.then(function () {


Does This Painfully Boring Series Ever End?

I'll try to wrap it up next week by looking at only two more pieces: formatting code in a slide, and rotating, panning, and zooming with CSS 3 transforms.

For all the code, see github.

Primitive JavaScript (BYOSP Part 7)

Tuesday, February 28, 2012 by K. Scott Allen

When starting into the animations I decided it was time to refactor. One problem was the little "updateState" calls floating around inside conditional logic – always a bad sign. A second problem was the sheer number of strings and CSS selectors in the code.

I've become more sensitive to primitive obsession in JavaScript. Some code I see is nothing but strings and numbers. I think the obsession hurts readability and maintainability.

The selectors scattered in the slide presenter code do one of three things: get all slides, get the next slide, and get the previous slide. It would be nice to hide all of these behind tiny function abstractions.

var slides = function () {
    return $("section");

var nextSlide = function () {
    return $("section.current").next("section");

var previousSlide = function () {
    return $("section.current").prev("section");

Those functions make the logic for moving around much easier to read.

var moveForward = function () {

var moveBackward = function () {

var moveFirst = function () {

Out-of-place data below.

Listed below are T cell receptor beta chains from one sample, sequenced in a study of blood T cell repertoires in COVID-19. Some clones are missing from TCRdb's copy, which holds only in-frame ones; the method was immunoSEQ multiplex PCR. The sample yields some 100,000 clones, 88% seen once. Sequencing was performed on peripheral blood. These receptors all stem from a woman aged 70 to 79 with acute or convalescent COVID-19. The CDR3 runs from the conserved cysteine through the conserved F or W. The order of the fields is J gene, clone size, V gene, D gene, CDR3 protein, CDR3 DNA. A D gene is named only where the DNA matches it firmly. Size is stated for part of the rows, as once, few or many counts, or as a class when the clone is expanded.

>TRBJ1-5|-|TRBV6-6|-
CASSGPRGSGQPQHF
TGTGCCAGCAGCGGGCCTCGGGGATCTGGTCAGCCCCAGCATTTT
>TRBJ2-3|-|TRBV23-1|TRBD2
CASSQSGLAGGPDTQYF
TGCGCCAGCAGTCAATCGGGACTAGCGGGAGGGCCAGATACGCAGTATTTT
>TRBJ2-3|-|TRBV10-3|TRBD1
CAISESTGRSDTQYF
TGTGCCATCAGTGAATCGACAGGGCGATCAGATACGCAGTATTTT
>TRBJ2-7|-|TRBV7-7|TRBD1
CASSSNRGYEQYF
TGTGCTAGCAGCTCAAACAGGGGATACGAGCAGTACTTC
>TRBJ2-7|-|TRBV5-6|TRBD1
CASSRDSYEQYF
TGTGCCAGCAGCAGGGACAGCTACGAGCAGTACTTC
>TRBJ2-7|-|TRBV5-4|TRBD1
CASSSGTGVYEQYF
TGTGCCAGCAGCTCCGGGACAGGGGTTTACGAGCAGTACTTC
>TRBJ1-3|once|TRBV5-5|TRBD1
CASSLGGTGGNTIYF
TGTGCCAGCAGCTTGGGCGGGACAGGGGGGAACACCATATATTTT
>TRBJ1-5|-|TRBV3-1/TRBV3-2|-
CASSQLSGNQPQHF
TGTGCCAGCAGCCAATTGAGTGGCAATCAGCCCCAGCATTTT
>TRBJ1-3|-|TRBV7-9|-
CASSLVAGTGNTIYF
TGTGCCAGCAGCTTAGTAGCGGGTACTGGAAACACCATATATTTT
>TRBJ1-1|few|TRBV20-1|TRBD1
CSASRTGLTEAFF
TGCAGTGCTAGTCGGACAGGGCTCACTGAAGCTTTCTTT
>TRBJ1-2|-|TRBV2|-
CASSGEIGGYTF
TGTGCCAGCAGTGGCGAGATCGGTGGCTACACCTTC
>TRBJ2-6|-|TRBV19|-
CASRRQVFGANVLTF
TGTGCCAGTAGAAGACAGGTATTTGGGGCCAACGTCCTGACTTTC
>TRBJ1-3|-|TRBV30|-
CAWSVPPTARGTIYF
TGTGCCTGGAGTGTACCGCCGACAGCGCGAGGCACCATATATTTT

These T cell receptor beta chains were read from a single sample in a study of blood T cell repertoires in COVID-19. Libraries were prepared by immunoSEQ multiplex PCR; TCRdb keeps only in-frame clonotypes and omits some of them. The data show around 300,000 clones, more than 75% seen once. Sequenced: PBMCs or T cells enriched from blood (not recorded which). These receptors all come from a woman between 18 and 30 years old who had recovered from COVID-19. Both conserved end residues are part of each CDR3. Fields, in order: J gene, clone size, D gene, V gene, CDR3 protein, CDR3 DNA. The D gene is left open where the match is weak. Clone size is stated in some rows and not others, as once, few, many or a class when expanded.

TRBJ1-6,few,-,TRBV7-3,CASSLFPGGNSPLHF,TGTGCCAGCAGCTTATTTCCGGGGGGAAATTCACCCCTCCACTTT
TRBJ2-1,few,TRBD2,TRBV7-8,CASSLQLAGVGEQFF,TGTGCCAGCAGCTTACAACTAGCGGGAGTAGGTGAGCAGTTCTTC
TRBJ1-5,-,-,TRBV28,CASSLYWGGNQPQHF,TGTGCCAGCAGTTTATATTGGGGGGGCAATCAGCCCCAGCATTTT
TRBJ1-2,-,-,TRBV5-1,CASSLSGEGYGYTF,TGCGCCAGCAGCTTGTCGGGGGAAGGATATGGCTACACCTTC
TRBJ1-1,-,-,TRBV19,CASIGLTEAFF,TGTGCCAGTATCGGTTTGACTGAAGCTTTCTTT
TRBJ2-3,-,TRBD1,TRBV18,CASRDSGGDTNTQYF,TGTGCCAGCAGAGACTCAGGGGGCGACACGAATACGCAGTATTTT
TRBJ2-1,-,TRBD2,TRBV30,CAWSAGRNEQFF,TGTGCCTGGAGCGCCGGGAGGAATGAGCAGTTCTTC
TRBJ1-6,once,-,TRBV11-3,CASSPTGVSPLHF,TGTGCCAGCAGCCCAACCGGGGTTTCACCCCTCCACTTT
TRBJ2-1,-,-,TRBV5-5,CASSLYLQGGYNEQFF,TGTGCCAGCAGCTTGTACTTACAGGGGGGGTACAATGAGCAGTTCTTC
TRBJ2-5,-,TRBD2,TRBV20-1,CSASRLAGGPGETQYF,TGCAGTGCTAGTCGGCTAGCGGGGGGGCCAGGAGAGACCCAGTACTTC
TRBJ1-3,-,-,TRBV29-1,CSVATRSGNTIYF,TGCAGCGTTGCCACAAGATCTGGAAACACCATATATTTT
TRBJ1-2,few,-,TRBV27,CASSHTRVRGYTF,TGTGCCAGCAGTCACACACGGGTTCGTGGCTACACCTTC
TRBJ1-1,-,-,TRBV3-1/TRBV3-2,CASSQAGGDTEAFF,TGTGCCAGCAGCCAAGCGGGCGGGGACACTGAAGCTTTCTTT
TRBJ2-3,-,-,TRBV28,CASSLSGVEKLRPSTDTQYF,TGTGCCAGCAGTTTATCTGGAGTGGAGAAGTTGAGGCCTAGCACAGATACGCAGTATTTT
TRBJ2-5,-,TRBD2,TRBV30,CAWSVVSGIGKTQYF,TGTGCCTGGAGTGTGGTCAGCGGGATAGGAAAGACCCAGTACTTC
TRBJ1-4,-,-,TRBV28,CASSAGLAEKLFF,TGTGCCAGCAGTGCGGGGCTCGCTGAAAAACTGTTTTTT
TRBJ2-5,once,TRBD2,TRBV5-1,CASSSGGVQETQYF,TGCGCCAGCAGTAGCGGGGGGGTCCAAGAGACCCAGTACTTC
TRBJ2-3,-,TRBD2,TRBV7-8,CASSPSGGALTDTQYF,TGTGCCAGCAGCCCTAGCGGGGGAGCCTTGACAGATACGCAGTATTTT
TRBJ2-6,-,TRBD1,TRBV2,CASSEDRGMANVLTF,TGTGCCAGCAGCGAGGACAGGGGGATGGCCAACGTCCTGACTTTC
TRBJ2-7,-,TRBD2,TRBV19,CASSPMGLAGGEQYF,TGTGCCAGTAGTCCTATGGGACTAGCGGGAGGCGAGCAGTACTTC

var moveLast = function () {

As a bonus, all of the book keeping logic for setting the current slide moves into a single location.

var setCurrentSlide = function (slide) {
    if (slide.length > 0) {

Having a central location to set the currently selected slides is important for the upcoming animation logic.

For all the code, see github.

Plain Old JavaScript

Monday, February 27, 2012 by K. Scott Allen

Once upon a time there was a pure JavaScript model. The model sang songs about simplicity in a land full of complexity and confusion. The model's clear and beautiful voice comforted many hearts in the land.

var protagonist = {

    firstName: "Priscilla",
    lastName: "Flannery",

    todos: [
        { description: "Kiss frogs", done: false },
        { description: "Slay dragons", done: false }

    addTodo: function (description) {
            description: description, 
            done: false

One day framework dragons descended on the land, enslaving inhabitants and ravaging models. The model songs, once all keyed in F major, became never-ending vamps over B flat augmented arpeggios.

var protagonist = {

    firstName: ko.observable("Priscilla"),
    lastName: ko.observable("Flannery"),

    todos: ko.observableArray([
        { description: "Kiss frog", done: false },
        { description: "Slay dragons", done: false }

    // ...

The models exchanged melody for infrastructure ...

var protagonist = Ember.Object.create({
    firstName: "Priscilla",
    lastName: "Flannery",
    // ...

... until one day the models stopped singing and fell silent.

Getting Back To RealityDragon by Jeda Villa Bali

It's getting harder to write a client-side domain model using plain old JavaScript these days. Frameworks have always been a part of JavaScript programming, mostly thanks to the hostile environment of the DOM, but the frameworks grow more intrusive all the time.

Plain old JavaScript is capable of expressing all the concepts and core ideas of an application. On the server-side we've learned to isolate and protect this sort of code using hexagonal style architectures, and what I fear about many of today's frameworks is just how deeply they need to intertwine themselves with my code. Everyone manipulates the DOM and communicates with the server, but there should also be some logic in the scripts folder that makes an app unique. Can anyone find it? Is it hidden by all the framework code?